Blast Works: Build, Trade, Destroy has the appearance of a WiiWare release. From the simple, but functional menu through to the blocky, textureless in-game visuals, it lacks the overall sheen we've come to expect from retail games. What's important to note about Blast Works, though, is that what you see isn't all you get. Those blocky visuals are like that because you can edit each and every object in the game, or create your own if you wish. This is a shmup that will test even experienced players, and once you're done you can try to create something that's even harder.
Despite the game's fairly cute appearance, Blast Works isn't really for novices. Even on the easiest difficulty setting you're going to struggle to get through the first level unless you choose to play using continues. What appears to be just another bullet dodging shooter soon reveals itself to be something quite different to the norm, with more than a slight Katamari Damacy influence being felt in the game's core gameplay mechanic. In Blast Works your ship can stick to any defeated enemies as they fall down the screen, meaning you can end up with a monstrosity that fills the entire play area.
This mechanic is initially quite confusing. Your fairly weak ship is hidden behind planes, cannons and all manner of other items, making it hard to see where it is. Each of these items will fire off its own wave of bullets as you fire (or auto fire by themselves), so if you can build up a large collection you can fill the screen with bullets and give the enemies little to no chance. But the larger the structure the easier it is to take enemy fire, meaning you'll lose some of the items attached to your craft.
The size will also mean it's hard to focus on keeping your primary ship safe, often resulting in you wandering into the path of enemy fire as you try to manoeuvre the entire mass through the waves of bullets - something that's more or less impossible when facing the large end of level bosses. You can, rather handily, shrink your ship to its normal size at the press of a button, which is key to navigating through the more intense moments, but it's still not something for the faint of heart. Aside from this difficulty there's a slight problem in spotting which enemies are active and which are free to stick to your ship, although this becomes less of an issue as you get used to their appearance.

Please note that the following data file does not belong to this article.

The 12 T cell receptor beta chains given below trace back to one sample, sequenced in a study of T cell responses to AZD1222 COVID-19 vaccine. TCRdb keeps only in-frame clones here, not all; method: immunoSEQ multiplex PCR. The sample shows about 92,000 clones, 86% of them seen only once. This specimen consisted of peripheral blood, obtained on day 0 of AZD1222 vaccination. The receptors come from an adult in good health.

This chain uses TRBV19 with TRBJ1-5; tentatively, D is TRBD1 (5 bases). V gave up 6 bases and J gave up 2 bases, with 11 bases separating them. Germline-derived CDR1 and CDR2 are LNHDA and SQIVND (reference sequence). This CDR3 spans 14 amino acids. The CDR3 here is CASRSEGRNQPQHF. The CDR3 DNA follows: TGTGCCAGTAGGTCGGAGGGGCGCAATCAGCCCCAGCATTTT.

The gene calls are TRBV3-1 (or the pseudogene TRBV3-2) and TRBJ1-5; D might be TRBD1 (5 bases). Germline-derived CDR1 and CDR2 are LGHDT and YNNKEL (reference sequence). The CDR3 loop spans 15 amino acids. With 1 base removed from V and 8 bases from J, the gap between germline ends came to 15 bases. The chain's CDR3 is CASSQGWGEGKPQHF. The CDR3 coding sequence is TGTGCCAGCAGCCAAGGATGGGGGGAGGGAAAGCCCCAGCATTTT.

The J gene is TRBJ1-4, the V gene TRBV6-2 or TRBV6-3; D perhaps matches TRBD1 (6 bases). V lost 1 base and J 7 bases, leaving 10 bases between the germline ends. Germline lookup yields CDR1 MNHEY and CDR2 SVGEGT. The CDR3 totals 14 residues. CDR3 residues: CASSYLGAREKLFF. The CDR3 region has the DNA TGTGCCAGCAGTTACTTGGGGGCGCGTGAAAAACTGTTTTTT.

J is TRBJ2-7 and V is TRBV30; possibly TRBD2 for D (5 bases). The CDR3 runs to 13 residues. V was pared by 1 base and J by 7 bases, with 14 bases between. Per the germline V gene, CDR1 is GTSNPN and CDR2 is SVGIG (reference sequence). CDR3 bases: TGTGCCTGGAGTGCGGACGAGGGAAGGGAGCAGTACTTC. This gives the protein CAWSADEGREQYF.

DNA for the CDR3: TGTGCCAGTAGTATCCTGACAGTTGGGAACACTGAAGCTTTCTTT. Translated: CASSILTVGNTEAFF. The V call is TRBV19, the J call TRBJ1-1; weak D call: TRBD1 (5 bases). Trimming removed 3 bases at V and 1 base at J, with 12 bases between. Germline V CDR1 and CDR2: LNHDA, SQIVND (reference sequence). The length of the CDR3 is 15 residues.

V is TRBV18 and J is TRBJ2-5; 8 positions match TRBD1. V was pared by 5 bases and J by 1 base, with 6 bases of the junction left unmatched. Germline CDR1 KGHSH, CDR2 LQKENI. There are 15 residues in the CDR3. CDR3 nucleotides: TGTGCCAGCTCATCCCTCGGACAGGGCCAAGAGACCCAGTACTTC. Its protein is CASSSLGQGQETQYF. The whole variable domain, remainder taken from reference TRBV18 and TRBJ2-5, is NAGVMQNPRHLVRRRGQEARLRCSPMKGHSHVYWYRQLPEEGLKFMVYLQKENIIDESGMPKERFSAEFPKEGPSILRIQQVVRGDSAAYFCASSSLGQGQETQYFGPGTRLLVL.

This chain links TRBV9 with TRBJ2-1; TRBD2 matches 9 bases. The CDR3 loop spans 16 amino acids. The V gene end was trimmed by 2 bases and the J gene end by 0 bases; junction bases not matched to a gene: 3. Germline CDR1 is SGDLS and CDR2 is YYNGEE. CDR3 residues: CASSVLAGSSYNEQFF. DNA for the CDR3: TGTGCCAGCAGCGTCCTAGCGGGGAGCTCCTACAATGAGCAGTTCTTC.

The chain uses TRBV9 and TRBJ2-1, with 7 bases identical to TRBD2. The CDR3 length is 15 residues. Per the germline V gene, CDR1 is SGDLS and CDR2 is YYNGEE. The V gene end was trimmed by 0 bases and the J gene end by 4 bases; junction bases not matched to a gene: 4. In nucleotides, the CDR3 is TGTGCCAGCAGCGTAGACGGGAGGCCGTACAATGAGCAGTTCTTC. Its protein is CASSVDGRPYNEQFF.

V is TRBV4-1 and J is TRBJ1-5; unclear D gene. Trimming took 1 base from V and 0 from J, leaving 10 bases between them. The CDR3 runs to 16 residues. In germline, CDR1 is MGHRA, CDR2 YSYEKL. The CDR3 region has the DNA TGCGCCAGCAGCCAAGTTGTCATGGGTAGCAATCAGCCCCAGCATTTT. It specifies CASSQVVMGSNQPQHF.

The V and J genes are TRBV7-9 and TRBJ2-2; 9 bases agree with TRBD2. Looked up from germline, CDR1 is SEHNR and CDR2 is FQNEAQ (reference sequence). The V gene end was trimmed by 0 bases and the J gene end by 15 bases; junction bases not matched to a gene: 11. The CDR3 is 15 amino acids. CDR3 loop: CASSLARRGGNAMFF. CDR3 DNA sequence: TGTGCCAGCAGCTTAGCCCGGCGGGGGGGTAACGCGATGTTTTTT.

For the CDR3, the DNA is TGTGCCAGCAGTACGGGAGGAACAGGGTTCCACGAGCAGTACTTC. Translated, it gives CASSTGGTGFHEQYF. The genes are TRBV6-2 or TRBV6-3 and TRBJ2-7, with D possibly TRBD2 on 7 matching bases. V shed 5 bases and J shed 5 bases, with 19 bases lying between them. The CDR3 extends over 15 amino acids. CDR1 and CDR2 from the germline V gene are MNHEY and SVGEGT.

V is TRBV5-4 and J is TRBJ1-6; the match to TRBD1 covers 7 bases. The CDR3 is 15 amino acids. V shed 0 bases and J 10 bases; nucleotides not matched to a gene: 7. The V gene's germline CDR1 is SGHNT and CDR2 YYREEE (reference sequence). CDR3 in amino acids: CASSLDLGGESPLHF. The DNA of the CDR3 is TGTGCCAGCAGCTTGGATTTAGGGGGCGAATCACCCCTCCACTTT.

If Blast Works was just a fairly novel shmup it would be hard to recommend as a retail release, but on top of the campaign (which is playable with up to four players) players get a complete level editor and object creator. This isn't for everyone, with the interface being trickier to get to grips with than that found in Sony's LittleBigPlanet, but if you can get beyond the initial steep learning curve there's months of enjoyment to be found here. We have a slight fondness of badgers in the VideoGamer.com office, so we attempted to create a set of enemies around this theme. After a good few hours we'd managed to create a shape that vaguely resembled an animal that fired green beams from its eyes - not your common garden-destroying badger, we agree, but fun to see in action all the same.
While our efforts more or less failed it only took a quick glance at the Blast Works depot to see just what could be done in the hands of creative types - there's even a MadWorld inspired level. All this user created content can be downloaded to your Wii, meaning you could spend days sampling what others have made. Just as in LittleBigPlanet, most of what we tried isn't very good, but there's enough gems available to make it worth the effort. The game also includes a number of unlockable shmups, so there's really no shortage of content on the disc.
We'd have liked the editing interface to be more intuitive and the tutorials to hold us by the hand more tightly, but Blast Works isn't really for the masses. It's a hard game designed for shmup fans who want to show other players what they're capable of. If you don't think you're up to the challenge we don't blame you (our badgers will never see public release in order to hide our shame), but give Blast Works the time it deserves and you might not want to play another game on your Wii for quite some time.